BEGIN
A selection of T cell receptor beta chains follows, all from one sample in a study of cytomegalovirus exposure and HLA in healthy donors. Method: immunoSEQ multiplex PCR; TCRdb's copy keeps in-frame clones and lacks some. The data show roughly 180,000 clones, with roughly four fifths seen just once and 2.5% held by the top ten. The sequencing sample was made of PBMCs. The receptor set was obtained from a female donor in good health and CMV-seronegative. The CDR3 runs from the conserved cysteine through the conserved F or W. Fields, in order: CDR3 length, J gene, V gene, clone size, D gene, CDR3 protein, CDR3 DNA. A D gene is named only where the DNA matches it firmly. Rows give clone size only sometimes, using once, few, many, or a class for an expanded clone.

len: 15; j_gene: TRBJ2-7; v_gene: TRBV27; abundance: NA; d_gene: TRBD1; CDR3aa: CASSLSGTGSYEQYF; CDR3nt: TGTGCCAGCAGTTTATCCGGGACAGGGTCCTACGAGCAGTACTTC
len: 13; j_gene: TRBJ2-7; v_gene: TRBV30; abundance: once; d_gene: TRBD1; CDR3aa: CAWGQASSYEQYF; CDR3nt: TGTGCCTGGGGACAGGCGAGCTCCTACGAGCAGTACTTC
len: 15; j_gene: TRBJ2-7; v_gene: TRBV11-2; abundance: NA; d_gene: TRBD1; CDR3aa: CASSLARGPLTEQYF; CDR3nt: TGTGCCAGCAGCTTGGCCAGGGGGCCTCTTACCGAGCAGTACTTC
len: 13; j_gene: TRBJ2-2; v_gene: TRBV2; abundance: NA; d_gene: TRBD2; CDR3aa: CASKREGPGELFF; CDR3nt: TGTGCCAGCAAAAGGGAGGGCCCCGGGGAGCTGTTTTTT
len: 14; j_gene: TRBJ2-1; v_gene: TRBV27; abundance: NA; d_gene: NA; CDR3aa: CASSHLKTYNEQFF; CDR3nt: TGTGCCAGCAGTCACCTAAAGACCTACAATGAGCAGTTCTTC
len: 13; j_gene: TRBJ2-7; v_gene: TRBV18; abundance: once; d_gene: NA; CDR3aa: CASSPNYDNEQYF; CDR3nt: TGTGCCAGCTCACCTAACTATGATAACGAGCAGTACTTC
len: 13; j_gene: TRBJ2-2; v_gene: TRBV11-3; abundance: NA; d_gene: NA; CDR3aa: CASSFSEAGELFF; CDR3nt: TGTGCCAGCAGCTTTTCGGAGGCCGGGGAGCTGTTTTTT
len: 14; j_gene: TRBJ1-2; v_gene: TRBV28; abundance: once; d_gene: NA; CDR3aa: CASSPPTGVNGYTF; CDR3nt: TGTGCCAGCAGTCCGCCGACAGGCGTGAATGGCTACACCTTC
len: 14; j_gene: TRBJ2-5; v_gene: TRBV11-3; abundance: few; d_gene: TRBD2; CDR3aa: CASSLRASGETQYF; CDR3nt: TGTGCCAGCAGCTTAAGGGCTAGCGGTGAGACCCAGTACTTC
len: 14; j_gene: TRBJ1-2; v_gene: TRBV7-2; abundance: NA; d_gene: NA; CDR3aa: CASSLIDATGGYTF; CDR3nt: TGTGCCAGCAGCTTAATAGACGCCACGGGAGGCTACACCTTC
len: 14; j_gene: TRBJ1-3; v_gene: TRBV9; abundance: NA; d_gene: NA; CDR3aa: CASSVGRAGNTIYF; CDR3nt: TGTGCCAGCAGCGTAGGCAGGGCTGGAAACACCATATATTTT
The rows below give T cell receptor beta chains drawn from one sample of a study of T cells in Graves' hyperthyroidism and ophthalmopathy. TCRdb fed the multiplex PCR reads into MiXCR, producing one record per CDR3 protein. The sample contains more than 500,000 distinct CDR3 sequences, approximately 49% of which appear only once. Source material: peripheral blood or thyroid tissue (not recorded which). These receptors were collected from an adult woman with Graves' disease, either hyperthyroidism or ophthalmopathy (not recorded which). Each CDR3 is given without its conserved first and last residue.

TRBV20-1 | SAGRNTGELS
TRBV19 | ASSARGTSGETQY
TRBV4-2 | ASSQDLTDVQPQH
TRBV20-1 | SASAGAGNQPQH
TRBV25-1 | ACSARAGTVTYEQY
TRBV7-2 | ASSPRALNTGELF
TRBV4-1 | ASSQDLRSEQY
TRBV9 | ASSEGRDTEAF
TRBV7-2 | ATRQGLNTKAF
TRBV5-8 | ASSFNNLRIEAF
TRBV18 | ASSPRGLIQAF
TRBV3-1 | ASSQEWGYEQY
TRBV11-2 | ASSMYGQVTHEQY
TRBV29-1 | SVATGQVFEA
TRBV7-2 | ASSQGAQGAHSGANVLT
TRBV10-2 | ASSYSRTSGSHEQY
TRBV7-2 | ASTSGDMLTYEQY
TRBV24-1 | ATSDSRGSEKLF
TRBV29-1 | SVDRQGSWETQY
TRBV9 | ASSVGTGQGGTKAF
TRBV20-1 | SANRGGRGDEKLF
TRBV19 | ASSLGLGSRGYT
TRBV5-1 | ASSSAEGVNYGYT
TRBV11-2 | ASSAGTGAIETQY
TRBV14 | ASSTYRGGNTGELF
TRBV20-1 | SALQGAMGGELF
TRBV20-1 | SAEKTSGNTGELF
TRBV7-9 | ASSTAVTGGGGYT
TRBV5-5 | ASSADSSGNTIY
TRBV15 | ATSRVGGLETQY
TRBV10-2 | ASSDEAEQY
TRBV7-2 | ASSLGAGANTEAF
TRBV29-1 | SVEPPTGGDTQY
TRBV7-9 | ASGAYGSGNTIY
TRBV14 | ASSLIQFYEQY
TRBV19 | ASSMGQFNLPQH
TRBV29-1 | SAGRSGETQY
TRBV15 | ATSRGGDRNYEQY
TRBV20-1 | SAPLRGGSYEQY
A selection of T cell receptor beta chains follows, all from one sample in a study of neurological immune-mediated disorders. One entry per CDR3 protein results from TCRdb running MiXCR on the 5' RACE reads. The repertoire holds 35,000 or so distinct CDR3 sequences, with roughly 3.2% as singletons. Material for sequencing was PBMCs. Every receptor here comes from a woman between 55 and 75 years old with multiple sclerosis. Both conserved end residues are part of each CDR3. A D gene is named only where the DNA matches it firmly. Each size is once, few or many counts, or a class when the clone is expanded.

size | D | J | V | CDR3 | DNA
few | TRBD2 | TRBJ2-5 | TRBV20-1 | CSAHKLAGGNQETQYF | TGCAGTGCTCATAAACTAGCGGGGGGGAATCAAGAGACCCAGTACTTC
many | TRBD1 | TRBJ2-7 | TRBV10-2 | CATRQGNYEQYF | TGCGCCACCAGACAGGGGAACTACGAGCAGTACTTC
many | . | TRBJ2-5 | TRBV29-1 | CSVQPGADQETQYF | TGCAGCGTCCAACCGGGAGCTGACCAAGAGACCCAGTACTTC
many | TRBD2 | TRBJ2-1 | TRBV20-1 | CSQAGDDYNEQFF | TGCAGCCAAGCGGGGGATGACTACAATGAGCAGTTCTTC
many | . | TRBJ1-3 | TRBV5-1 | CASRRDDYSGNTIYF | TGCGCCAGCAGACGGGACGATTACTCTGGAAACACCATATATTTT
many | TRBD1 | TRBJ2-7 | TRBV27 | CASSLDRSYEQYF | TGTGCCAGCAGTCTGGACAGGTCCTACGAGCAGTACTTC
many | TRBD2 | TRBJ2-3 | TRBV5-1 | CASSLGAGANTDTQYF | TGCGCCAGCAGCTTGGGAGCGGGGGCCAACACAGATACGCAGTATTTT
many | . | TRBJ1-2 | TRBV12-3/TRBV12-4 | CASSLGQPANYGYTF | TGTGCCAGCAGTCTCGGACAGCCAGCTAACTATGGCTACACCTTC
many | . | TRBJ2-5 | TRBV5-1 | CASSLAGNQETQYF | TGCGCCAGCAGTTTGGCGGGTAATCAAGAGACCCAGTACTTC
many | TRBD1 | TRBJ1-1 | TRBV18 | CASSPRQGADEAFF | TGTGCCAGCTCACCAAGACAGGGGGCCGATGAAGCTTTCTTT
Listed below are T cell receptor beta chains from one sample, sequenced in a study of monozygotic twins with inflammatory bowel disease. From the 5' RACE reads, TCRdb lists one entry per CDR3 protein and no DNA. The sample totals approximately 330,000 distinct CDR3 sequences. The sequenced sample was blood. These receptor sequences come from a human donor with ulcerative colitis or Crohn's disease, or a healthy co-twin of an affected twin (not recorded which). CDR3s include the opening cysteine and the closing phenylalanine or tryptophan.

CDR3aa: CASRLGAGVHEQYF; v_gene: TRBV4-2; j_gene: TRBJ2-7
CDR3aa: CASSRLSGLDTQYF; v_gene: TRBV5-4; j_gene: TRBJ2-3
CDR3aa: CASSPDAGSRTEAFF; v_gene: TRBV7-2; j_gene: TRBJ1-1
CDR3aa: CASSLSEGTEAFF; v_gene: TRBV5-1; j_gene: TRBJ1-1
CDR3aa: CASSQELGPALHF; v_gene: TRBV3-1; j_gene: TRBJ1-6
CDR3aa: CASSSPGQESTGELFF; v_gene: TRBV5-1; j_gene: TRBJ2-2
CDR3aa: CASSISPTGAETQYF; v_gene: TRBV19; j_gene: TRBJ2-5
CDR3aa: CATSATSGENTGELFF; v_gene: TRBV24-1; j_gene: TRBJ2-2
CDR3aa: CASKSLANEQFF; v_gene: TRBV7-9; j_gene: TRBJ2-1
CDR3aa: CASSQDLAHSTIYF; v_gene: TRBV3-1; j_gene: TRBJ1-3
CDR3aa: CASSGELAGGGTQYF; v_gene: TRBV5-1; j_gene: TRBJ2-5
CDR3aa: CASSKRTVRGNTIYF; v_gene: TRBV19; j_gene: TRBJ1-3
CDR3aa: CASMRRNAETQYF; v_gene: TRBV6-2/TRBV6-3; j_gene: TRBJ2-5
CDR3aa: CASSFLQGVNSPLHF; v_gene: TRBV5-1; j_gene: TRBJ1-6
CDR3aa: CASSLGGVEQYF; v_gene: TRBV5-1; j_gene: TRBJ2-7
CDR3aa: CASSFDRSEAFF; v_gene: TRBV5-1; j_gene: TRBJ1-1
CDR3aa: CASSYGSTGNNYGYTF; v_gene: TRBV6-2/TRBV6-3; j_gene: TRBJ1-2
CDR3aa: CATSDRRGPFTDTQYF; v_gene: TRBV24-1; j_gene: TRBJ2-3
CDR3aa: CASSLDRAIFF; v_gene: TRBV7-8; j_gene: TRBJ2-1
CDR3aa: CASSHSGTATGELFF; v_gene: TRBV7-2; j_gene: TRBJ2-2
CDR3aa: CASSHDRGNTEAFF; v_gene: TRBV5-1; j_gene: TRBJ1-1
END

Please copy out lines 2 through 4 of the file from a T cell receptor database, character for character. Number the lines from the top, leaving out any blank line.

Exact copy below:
len: 15; j_gene: TRBJ2-7; v_gene: TRBV27; abundance: NA; d_gene: TRBD1; CDR3aa: CASSLSGTGSYEQYF; CDR3nt: TGTGCCAGCAGTTTATCCGGGACAGGGTCCTACGAGCAGTACTTC
len: 13; j_gene: TRBJ2-7; v_gene: TRBV30; abundance: once; d_gene: TRBD1; CDR3aa: CAWGQASSYEQYF; CDR3nt: TGTGCCTGGGGACAGGCGAGCTCCTACGAGCAGTACTTC
len: 15; j_gene: TRBJ2-7; v_gene: TRBV11-2; abundance: NA; d_gene: TRBD1; CDR3aa: CASSLARGPLTEQYF; CDR3nt: TGTGCCAGCAGCTTGGCCAGGGGGCCTCTTACCGAGCAGTACTTC